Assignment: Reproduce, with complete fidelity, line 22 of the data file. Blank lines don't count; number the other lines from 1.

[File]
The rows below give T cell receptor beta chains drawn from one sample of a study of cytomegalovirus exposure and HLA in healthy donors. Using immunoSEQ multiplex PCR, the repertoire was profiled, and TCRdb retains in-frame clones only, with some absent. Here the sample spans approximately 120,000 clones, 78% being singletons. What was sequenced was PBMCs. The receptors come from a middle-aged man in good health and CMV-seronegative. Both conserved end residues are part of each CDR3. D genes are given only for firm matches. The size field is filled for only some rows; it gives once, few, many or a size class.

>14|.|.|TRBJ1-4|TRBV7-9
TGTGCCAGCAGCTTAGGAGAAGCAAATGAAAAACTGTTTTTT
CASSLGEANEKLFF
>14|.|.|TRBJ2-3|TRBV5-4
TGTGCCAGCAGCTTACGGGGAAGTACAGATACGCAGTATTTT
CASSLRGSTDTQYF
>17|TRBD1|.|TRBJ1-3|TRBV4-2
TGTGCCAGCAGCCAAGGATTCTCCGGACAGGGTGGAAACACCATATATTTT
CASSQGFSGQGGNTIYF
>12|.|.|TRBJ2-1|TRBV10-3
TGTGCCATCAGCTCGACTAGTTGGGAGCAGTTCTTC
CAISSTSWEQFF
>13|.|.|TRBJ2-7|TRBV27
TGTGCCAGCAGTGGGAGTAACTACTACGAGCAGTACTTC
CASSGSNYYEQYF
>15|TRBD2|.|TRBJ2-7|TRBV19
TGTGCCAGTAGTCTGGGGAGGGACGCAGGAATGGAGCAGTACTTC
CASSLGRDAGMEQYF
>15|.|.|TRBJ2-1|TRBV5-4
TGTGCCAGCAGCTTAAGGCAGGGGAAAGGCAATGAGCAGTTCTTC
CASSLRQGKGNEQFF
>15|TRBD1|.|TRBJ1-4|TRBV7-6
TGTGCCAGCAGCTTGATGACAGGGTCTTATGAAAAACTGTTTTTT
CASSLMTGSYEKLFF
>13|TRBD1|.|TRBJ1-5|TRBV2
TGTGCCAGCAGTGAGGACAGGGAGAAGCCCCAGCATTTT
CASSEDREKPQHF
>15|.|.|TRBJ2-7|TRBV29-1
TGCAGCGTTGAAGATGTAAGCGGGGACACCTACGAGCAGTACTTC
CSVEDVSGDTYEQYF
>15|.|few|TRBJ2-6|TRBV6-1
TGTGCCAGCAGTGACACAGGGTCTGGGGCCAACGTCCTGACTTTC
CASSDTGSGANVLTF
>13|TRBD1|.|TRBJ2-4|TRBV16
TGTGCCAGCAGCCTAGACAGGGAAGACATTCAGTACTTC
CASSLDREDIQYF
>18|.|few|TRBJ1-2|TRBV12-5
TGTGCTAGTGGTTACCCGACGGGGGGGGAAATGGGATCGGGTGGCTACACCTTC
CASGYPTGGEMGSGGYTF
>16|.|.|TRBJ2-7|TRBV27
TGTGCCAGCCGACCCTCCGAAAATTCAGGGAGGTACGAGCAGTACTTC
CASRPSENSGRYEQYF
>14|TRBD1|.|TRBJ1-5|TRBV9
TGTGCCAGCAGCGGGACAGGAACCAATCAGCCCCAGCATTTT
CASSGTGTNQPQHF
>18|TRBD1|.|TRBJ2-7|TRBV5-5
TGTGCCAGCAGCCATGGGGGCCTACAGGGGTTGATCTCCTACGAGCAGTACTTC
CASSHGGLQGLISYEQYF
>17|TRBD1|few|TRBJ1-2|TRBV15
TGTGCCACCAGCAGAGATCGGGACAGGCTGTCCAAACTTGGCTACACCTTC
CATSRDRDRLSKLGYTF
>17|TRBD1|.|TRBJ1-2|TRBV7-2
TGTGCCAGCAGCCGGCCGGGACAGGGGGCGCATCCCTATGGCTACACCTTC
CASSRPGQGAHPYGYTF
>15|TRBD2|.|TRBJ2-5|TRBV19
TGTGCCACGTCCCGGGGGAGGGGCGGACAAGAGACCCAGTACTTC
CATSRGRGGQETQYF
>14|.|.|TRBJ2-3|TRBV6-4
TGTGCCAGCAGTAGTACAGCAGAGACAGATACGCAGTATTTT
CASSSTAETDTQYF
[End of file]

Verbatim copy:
CASSLRQGKGNEQFF